Always having had an interest in electronics led me to the local amateur club around 1992 and after some study I passed the exam to get my first radio license in 1992, it came with the call sign PE1ONB. As this was a technical license VHF and up only, I started to learn Morse code to be able to get my general license and get on HF. With help from Richard PA3GCU I managed to fulfil that requirement and got issued the call PA3GMJ in 1994. I made a few CW contacts after that, but never got to a level where I was comfortable to make many QSOs. Things got busy otherwise and while I maintained an interest in CW, I never progressed much from that.
Then a move to New Zealand in 1997 got me my current call ZL2GVA, and I did not do much radio apart from some local VHF things. As the kids got older, a bit more time became available and I tried to lift my CW proficiency by doing the odd stint of computer based training (the internet had grown to a useful tool by then). This allowed helping out a bit during HF Field day on some easy CW contacts, but still feeling overwhelmed by general contacts. While I did not make many CW contacts, each one of them was very satisfying and kept the desire to get better going.
I saw the CWops Academy program about 4 to 5 years ago, but didn’t really think about applying for a spot at the time. Early 2020 I decided that the plodding along had to stop and I thought I’d better do something about it now rather than regret it later on. So I put my name forward for the Academy. However being in an awkward time zone (UTC +12 or 13) made it hard to fit in a class. So I started to do a few of the exercises from the freely available syllabus to at least progress while waiting for a suitable class option. This didn’t happen, however I did get lucky with Joe AA8TA offering e-mail support while I followed the Intermediate syllabus on my own. We had a nice Zoom meeting at the end and I was very pleasantly surprised with a certificate from Joe.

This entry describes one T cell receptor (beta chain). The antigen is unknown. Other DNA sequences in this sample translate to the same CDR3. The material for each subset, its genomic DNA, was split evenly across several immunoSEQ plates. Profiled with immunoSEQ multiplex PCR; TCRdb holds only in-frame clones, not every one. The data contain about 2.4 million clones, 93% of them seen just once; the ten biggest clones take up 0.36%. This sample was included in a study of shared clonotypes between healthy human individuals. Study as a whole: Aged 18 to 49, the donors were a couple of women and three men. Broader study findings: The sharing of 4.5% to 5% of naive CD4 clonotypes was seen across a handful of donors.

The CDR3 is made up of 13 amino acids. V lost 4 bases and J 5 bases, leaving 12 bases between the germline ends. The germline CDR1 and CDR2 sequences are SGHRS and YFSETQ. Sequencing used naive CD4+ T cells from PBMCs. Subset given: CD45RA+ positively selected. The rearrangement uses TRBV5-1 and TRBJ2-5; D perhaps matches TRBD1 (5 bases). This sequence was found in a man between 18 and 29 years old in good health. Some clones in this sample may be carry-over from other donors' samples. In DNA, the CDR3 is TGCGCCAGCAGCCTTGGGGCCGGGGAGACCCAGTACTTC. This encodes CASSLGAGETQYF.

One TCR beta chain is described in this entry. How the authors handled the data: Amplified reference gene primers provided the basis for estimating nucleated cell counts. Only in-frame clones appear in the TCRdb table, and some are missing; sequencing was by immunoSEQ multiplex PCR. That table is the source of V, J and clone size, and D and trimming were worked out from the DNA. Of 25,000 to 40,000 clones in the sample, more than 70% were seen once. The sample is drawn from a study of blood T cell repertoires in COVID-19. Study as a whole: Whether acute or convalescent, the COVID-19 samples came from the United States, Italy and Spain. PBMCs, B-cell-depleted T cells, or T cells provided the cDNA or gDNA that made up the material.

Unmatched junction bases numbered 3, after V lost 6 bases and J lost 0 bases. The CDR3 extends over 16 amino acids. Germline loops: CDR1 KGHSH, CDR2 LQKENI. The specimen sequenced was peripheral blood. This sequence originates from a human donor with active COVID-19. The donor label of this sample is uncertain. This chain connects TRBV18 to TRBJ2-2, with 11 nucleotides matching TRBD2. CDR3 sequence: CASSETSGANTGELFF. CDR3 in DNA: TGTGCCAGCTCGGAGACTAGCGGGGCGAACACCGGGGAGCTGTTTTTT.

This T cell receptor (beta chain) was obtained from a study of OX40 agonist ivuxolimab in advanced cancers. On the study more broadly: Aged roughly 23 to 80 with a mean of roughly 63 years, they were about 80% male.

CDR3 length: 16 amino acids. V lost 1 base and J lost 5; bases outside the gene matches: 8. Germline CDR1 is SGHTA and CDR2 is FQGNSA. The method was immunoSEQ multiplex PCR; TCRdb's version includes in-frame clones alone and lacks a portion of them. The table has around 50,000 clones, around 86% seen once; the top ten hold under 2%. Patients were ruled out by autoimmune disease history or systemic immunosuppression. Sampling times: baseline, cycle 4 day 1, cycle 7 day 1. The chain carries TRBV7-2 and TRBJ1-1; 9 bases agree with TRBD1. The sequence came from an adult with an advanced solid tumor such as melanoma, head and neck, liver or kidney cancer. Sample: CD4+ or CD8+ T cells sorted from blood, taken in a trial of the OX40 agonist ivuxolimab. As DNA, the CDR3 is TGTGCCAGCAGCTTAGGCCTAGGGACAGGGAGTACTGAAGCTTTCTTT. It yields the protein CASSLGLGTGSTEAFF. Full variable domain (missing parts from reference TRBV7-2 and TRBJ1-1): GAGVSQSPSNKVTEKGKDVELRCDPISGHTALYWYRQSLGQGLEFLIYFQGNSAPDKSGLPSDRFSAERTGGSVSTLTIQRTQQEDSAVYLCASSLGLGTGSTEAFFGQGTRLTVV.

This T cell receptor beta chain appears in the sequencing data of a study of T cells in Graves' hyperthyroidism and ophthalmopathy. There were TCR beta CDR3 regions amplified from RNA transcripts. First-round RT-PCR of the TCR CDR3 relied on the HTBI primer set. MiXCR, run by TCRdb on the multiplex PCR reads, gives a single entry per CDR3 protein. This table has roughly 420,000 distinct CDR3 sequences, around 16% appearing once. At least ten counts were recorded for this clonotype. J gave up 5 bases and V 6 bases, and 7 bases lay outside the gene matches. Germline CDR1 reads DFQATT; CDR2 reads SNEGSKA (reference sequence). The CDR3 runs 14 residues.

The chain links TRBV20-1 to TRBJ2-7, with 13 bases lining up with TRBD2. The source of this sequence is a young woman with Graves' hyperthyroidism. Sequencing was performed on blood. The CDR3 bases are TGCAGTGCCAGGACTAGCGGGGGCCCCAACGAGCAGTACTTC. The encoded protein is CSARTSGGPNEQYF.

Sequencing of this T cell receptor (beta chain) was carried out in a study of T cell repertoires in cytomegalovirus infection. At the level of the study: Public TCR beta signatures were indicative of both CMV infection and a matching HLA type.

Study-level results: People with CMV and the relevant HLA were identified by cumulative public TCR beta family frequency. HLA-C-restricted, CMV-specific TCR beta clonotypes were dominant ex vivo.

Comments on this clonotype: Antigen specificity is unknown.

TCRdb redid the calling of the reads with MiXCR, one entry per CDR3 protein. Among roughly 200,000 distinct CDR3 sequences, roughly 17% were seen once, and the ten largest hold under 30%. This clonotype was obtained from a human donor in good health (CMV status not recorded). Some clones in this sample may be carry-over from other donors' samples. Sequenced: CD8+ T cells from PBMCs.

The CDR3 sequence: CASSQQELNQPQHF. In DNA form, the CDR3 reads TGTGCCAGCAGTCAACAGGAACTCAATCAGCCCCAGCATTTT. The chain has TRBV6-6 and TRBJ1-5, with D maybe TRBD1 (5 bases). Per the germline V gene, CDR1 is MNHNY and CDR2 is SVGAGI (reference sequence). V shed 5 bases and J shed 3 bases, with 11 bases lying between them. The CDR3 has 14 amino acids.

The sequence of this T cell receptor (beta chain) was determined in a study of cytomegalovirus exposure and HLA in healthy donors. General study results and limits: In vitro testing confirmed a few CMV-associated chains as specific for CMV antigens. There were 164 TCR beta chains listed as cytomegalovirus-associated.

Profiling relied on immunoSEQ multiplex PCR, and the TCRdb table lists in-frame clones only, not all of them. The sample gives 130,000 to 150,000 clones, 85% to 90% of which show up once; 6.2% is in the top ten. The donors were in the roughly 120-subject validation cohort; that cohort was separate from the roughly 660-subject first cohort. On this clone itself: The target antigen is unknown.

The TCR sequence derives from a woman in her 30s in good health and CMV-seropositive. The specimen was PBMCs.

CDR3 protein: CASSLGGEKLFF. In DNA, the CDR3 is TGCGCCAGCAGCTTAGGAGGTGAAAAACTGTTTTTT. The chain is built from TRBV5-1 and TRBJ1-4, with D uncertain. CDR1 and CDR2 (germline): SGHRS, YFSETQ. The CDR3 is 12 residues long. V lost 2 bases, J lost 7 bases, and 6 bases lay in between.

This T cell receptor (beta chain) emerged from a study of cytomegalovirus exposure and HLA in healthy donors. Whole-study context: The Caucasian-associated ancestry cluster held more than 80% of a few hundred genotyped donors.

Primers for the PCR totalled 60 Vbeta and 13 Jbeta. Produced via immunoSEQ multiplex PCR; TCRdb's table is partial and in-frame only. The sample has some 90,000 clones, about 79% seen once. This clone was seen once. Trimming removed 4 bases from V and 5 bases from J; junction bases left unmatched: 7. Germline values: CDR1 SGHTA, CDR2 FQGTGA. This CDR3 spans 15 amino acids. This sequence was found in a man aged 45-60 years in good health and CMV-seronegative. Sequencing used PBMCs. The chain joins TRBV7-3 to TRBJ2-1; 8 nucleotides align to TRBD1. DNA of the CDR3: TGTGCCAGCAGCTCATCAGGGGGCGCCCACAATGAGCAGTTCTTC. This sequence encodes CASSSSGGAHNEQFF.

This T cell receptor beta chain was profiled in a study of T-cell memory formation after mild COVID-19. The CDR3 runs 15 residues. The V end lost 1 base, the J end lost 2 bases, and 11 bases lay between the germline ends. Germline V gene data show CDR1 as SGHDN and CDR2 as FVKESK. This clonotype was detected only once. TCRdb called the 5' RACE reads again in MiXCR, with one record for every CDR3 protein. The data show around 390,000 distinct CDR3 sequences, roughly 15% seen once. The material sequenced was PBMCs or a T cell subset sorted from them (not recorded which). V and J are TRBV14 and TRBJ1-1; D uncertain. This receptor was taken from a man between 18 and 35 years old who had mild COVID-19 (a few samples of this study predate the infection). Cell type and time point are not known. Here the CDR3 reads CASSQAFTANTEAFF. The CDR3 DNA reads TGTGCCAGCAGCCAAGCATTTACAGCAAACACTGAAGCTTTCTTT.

So after that the Advanced class was the way to go, but again times didn’t work out. Then in August a message arrived to say I was placed in a class. Timing wasn’t perfect (0600 local time start), but I was in no position to refuse, and I’m very happy that I didn’t. Keith G0HKC and Kit G0JPS have proven to be excellent advisors, even putting me forward for membership, which was something I hadn’t considered at all possible when starting the course.
Since last year I’ve been checking into the NZ CW Traffic Net to allow consistent CW operation in a friendly environment. In the mean time I’ve even become one of the net controllers, a challenge early on, but getting better at it all the time.
My main hobby is road-cycling, to keep fit and I enjoy doing the local races. At times I play delivery boy if any telegrams from the traffic net need delivering! My radio equipment is fairly simple with my best radio an FT-897 and at the moment a horizontal loop as an all band antenna. I do have an interest in simple QRP equipment and building gear including some CW paddles and keys. I’m not a big contester but do enjoy the smaller local ones here in ZL/VK.
Many thanks to Keith G0HKC for my nomination, and Kit G0JPS, Joe AA8TA and Randy N1SP for sponsoring my membership.This biography is what appeared in Solid Copy when the member joined CWops.